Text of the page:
Read this article to learn everything you need to know about the 14 CMMC control families, 3 certification levels and what they mean for you

What Can I Do Today To Prepare For CMMC 2.0? 

After reading this article, you know what CMMC is, the three levels of certification, and the ramifications of noncompliance. You understand FCI and CUI and how to determine if you handle it. You also know when CMMC is expected to be incorporated in contractual requirements and the 14 CMMC control families which mirror those required in NIST 800-171. 

You may be wondering where you go from here. Since NIST 800-171 is already required and is the basis for CMMC 2.0 requirements, align your organization to the NIST framework first. This could take several months to implement and integrate into your company culture. 

The best practice would be to start tackling NIST now. Address gaps. Find the best practices. Remediate as necessary. Test. Reassess. 

Some organizations will have all the resources they need to handle NIST and CMMC compliance. Others may not. If you find that your organization could benefit from help, evaluate several providers so that you are sure to get the one that is the right fit for you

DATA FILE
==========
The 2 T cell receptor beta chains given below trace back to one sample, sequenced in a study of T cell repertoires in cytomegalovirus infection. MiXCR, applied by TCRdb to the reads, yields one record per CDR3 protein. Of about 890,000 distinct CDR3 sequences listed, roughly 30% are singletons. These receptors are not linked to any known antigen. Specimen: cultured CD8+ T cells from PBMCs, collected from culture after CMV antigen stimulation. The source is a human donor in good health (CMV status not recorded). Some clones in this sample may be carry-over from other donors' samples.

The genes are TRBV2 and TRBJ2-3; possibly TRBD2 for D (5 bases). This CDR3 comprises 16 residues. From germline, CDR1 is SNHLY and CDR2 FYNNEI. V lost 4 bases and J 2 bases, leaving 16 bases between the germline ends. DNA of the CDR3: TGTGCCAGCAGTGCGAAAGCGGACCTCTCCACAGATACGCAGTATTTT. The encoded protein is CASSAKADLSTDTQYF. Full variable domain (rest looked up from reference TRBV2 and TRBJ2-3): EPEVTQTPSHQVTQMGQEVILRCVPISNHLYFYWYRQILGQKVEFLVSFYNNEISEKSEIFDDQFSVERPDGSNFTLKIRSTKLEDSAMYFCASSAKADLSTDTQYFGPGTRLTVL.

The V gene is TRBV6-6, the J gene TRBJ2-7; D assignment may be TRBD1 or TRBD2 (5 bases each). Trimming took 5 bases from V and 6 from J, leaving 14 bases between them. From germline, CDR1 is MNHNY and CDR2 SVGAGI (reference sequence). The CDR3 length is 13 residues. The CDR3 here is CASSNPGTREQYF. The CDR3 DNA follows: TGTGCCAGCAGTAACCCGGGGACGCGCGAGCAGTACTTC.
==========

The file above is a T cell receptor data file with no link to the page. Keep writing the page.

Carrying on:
No matter what IT support you need, it’s always a good idea to compare a few potential support organizations. We take this advice so seriously, that we’ve already done some of the legwork for you. Check out this honest, head-to-head comparison of the offerings of Walker and Kelser

The truth is, IT organizations have different strengths. We know that and by comparing publicly available information, we save you time you would have spent scrolling through both websites to do it yourself.  

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About Dave Bykowski

Dave Bykowski is Kelser's manager of information security and compliance. Dave's multiple certifications and nearly two decades of industry experience help him guide businesses in their journey towards cybersecurity and compliance.